Frontline workers with CHI Health discuss receiving second does of Pfizer vaccine
Frontline workers with CHI Health discussed their experiences in getting the second dose of the Pfizer vaccine earlier this week.
OMAHA, Neb. (KSNB) - On Thursday three staff members from CUMC Bergan Mercy Hospital in Omaha gave first-hand accounts after receiving both doses of the Pfizer vaccine.
All three said they experienced very little symptoms after both the first and second vaccination doses. “In the first vaccination I had some soreness at the site but no other issues. The soreness went away in about 24/48 hours. When I received the second shot the soreness went away quicker,” said Dr. Adam Highley.
Amanda Clanton, a nurse on staff at the hospital said she also had similar experiences of soreness at the site as well as slight body aches. But said it was nothing that ibuprofen couldn’t help. “When it came to symptoms and what we were hearing about that we could possibly experience, it wasn’t as bad as I thought it was going to be,” she said.
Nurse Heidi Darty had a similar experience as well, “I had slight body aches and soreness at the injection sight. I was also maybe a little tired. But nothing out of the ordinary from other vaccines like the flu shot that I’ve had in the past,” she said.
In regards to having symptoms, Dr, Highley said there are many misconceptions about vaccines. “If you have slight symptoms after getting vaccinated, that’s normal. That’s your body having a nature response. It’s a good thing. You can’t contract the virus from the vaccine. That’s not how this works,” he said.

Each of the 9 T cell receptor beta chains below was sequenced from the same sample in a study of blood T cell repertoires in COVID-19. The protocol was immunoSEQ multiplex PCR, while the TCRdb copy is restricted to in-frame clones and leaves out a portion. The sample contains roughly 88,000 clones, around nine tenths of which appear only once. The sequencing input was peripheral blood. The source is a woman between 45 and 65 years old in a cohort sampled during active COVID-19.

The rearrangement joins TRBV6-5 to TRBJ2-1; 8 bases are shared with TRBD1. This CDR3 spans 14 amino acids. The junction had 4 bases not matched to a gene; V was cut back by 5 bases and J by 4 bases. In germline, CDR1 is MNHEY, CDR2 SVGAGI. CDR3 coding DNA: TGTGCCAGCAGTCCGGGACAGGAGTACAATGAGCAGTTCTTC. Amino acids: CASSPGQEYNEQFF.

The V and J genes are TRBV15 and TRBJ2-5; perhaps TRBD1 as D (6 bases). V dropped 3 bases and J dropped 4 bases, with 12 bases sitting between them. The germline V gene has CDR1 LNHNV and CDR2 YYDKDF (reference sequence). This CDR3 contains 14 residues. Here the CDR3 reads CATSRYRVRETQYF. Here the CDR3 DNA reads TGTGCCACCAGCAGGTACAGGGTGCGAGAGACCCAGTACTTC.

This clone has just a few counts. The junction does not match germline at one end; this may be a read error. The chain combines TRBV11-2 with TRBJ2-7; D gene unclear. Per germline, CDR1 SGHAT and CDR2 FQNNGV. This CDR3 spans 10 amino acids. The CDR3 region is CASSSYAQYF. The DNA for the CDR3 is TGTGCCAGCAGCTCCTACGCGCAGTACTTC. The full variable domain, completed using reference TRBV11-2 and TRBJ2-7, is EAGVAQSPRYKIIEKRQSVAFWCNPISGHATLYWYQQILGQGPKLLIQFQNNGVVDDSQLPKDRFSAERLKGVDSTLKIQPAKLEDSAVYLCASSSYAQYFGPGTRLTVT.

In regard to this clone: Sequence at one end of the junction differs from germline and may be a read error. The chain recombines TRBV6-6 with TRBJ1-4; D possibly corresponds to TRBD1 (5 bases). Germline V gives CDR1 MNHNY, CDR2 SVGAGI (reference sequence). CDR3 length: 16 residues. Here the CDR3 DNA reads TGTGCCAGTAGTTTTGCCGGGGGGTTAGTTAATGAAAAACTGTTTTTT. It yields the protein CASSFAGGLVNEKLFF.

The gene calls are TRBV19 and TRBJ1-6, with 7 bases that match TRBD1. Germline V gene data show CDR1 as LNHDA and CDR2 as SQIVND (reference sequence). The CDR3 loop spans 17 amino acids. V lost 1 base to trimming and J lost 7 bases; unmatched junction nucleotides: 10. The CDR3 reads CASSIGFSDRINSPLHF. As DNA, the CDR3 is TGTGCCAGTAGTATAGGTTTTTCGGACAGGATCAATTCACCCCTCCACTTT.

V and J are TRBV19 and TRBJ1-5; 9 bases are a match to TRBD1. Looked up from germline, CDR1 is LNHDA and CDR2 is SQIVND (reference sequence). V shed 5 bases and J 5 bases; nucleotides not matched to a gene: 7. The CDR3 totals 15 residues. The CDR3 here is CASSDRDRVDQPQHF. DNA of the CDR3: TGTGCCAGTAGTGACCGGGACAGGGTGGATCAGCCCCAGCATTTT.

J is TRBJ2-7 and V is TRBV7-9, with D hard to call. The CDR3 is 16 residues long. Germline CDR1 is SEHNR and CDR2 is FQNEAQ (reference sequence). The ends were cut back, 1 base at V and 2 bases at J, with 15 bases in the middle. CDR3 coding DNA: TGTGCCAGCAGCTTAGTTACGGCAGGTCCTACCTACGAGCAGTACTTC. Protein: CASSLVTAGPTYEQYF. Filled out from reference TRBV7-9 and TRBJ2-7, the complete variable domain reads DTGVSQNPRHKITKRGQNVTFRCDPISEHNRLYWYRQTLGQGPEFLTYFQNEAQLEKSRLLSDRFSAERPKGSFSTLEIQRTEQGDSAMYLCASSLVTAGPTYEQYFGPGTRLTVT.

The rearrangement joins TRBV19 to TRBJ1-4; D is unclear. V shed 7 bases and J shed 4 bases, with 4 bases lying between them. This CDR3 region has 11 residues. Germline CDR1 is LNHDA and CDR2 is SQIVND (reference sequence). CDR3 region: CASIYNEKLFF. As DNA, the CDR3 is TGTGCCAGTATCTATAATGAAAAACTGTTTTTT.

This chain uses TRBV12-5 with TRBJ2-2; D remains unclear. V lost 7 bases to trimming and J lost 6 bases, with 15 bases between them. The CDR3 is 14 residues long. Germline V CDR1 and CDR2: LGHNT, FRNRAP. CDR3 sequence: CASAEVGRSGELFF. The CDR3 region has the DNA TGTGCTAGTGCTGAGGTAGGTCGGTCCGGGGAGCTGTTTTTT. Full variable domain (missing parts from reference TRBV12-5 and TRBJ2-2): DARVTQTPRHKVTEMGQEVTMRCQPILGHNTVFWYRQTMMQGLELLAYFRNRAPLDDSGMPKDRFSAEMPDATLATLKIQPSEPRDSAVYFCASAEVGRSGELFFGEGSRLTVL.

When asked about how they felt emotionally after now getting both shots the group had a similar outlook, “It feels great to know I have that protection. But there are many more that still need it. I will feel a greater sense of relief once my family, especially those vulnerable get vaccinated. But it feels hopeful,” Darty said.
And in regards to the safety of the vaccine Dr. Highley said it’s telling when people in healthcare are eager to receive it, “You wouldn’t see healthcare workers waiting to get vaccinated if there was something concerning about this vaccine,” he said. Dr. Highley ended with hopefulness that people will be more encouraged to get vaccinated.
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